Rimvydas Valatka | 15min.lt
Necrophiliac patriots have scored one more victory in their backward game of history. A week ago, someone desecrated tombstones over the heart of Polish hero Jozef Pilsudski and his mother in Rasos cemetery. The Gediminas Columns were painted on both sides of the Marshal’s memorial. It seems that the full-blown war that the rulers of Seimas wage against double-ues have moved to cemeteries.
It is easy for freaks fighting in the front of the dead to secure victories. The dead, as is well-known, cannot defend themselves and Polish gravestones are aplenty, even in the most Lithuanian parts of Lithuania.
Most Lithuanians understand that one must be a true freak at heart in order to start smearing gravestones. Respect for the deceased, both friends and enemies, is still one of the basic values of any nation. For some, it seems, even this value seems bothersome.
The attack against the tomb brings shame to the entire country. On the other hand, it is ironic – the nationalistic tomb vandals have made fools of themselves, big time. Pilsudski would have never found anything insulting about the Gediminas Columns. The Marshal, who came from an old Lithuanian family and though of himself as Lithuanian, had great respect for the symbol, the Grand Duchy of Luthuania, and the Lithuanian people – much greater than those in the 21st century who can only demonstrate their love for the country by smearing graves.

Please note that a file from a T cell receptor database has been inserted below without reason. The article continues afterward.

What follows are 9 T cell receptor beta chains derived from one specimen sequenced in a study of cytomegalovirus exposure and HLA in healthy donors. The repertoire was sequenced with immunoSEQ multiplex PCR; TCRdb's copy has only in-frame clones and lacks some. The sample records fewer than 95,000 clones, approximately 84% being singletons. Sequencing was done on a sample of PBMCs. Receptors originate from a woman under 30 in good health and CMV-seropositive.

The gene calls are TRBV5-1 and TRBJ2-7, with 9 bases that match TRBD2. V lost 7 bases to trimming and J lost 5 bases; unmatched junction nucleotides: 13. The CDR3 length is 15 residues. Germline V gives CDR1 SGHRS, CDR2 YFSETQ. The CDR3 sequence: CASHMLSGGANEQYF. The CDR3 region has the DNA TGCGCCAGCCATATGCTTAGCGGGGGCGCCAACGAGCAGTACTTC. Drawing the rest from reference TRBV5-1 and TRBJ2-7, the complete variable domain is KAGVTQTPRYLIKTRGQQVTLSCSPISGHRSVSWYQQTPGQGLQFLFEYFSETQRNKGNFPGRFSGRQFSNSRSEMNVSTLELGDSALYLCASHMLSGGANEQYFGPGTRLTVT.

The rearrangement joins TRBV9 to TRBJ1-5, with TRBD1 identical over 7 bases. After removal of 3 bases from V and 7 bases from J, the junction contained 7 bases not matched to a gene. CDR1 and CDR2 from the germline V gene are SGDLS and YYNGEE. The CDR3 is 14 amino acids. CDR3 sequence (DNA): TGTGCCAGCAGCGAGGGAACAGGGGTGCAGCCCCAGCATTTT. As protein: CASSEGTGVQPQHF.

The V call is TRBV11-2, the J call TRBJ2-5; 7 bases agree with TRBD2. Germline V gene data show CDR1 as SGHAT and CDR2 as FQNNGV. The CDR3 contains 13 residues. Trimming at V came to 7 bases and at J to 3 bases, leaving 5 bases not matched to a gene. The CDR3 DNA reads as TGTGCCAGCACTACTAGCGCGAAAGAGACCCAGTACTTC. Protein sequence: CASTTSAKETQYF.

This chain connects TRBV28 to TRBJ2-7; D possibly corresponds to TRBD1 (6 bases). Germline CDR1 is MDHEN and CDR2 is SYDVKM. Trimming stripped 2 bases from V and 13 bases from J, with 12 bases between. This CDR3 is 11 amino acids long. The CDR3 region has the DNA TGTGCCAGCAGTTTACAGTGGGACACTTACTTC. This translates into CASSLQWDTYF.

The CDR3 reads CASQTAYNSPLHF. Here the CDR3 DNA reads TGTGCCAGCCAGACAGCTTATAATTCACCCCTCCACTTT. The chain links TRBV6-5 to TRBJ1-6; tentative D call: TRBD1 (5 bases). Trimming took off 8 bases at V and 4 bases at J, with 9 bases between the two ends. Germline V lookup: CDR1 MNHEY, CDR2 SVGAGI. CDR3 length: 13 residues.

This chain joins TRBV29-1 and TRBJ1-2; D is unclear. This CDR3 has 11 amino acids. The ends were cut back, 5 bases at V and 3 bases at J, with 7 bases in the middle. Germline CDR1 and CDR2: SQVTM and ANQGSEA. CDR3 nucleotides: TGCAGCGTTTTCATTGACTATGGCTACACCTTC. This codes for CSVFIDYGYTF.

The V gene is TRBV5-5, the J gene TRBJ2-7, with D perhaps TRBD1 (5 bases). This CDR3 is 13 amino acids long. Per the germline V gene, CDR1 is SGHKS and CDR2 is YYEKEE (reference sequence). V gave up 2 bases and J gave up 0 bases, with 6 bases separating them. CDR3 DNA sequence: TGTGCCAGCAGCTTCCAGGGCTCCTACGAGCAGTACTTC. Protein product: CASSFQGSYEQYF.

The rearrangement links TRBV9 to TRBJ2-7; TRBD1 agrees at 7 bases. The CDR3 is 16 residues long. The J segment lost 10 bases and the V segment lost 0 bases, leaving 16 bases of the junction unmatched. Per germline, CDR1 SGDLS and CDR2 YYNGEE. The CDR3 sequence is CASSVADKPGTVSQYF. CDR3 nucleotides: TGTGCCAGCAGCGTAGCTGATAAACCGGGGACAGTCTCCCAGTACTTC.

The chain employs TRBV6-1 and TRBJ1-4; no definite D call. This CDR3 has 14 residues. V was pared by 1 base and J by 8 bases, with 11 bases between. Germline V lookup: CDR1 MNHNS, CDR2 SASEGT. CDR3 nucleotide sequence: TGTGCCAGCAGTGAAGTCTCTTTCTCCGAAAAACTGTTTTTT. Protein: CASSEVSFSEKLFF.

Let’s stop shooting at the past, shall we? Let’s stop fighting the dead.
Did Pilsudski wage war with Lithuania and occupied Vilnius? That he did. He was part of his times. Weapons and divisions deployed in Eastern and Central Europe were stronger arguments than mutual agreements. Did we not act similarly when we annexed Klaipėda (Memelland)? Ours was a perfectly-executed operation using a method we learned from Marshal Pilsudski. Does that mean we have to repent now? Annexation of Klaipėda was one of Lithuania’s boldest political moves in the last century.
So why feel any resentment? Especially since it is almost 73 years since Vilnius was returned to the Lithuanian hands.
Where does the current spite come from? Why do some still stick to their grudge, believing they are being wronged? Why this masochistic desire to play victim, while in fact – perhaps it is time to admit – we are victors of the 20th century history?
It is well possible that crusaders against double-ues (let alone the cemetery vandals) are not in fact afraid of Poland or Poles, but rather of themselves. We are still afraid to be victors. Because according to principles of “managed democracy”, being a victor means great responsibility. A victor does not avenge – as a petty dictator would – a victor is noble and takes care of people – the weak, the minorities. And what is a victim’s responsibility? None. A victim simply sighs, cries, and complains about being victimized.
It seems that this is exactly what we fear – a spiritual transition from the looser camp to the winner camp. The discrepancy becomes increasingly apparent every day – and so many victim thinking-inspired relapses have surfaced lately.
Do we like adopting this humiliating pose? We haven’t had enough of being victims? Is this something that the nation needs – or merely several political retards who are using the situation to maintain their undeserved access to political power?
It is time we quit being the country of parallel realities. If we do not accept the title of winners – bestowed as it was upon us by History and God – and do not develop the sensibility of winners, it won’t be long before we become losers once again. For good. Let’s stop shooting at the past, shall we? Let’s stop fighting the dead.